Analysis Of Irretrievable Breakdown Of Marriage As A Ground Of Divorce Under Hindu Law

Author: Kritika Shaw, Bba.llb, 4th year, ICFAI University, Dehradun

*Author has written this article while pursuing training program on article writing by


Irretrievable breakdown of marriage is now taking a huge pace in today’s world. Irretrievable breakdown of marriage under Hindu marriage act, 1955 means a marriage which is completely broken and which cannot be retrieved back to what it was. The parties to marriage feel that there is nothing left in between them to continue as a couple. It is known as a ‘no-fault divorce since in this none of the parties are at fault. In India, the parties to the marriage must prove that they have not cohabited for a long time in order to claim that their marriage has been irretrievably broken down. The supreme court in the case of Naveen Kohli versus Neelu kohli[1] recommended the union of India to seriously include irretrievable breakdown of marriage as a ground for divorce for the marriages which cease to exist in substance and reality and no point is left to deny the divorce.


The law commission in amendment 71 introduced the provision of irrevocable divorce as a reason for divorce under section 13C in the Hindu marriage law, 1955 which stated:

The essence of the proposal is that a Hindu marriage should be allowed to be dissolved if the husband and wife were living apart for a period of 5/10 and the marriage was dissolved irreparably due to disagreements, personal conflicts, or similar reasons, as permitted under many legal systems of developed countries.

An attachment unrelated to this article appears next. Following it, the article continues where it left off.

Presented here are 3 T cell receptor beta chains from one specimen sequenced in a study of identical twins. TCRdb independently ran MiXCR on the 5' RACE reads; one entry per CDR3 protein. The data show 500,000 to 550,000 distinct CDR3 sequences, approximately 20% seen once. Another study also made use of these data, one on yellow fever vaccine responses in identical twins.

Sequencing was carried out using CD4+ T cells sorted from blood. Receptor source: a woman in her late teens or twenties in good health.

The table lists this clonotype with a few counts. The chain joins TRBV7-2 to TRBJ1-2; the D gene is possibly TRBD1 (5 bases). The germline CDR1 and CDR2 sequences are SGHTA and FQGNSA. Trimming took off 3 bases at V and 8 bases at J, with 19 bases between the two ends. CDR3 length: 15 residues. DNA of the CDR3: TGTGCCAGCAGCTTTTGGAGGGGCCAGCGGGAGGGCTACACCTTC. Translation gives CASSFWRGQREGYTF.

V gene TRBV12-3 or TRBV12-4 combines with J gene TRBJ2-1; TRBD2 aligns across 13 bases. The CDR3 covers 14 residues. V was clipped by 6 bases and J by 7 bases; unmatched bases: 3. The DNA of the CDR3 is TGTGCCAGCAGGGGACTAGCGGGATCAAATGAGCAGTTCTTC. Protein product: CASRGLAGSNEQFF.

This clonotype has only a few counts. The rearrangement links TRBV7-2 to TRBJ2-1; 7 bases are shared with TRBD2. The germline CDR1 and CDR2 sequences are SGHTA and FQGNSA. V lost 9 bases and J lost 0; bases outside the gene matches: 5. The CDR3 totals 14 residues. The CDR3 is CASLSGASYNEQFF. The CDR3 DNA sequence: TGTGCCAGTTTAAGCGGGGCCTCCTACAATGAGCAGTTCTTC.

It is important to file for divorce for this reason:

1. Divorced people must prove that they have been living for 5 years apart, which means they have not lived together and are doing the same thing.

2. Satisfying the court that their marriages have been dissolved and that no mediation or reconciliation can restore their marriage.

In A.Jayachandra v. Aneel Kaur, the Supreme Court considered such cases. And after a discussion of facts it is concluded as follows: When the defendant prioritizes his or her husband’s liberty he or she unquestionably points to disputes, spreads and divisions of marital unity, in which case the Court may decide an irrevocable divorce. The Court found that the marriage was irreparably dissolved and gave her a divorce. This is so strange that, in many cases, the court, instead of issuing a divorce decree ordering the reinstatement of marital rights holding the concept of a Hindu marriage as sacred as the law of restitution.

A bench of Justices Sanjay Kishan Kaul and KM Joseph issued a ruling on this after finding that the Supreme Court had previously used its natural power under Article 142 of the Indian constitution to grant a divorce on the grounds of irrevocable divorce. Moreover, the Court noted that this was done not only in cases where the parties finally, before this Court, agreed to do so but in another way.

It was said,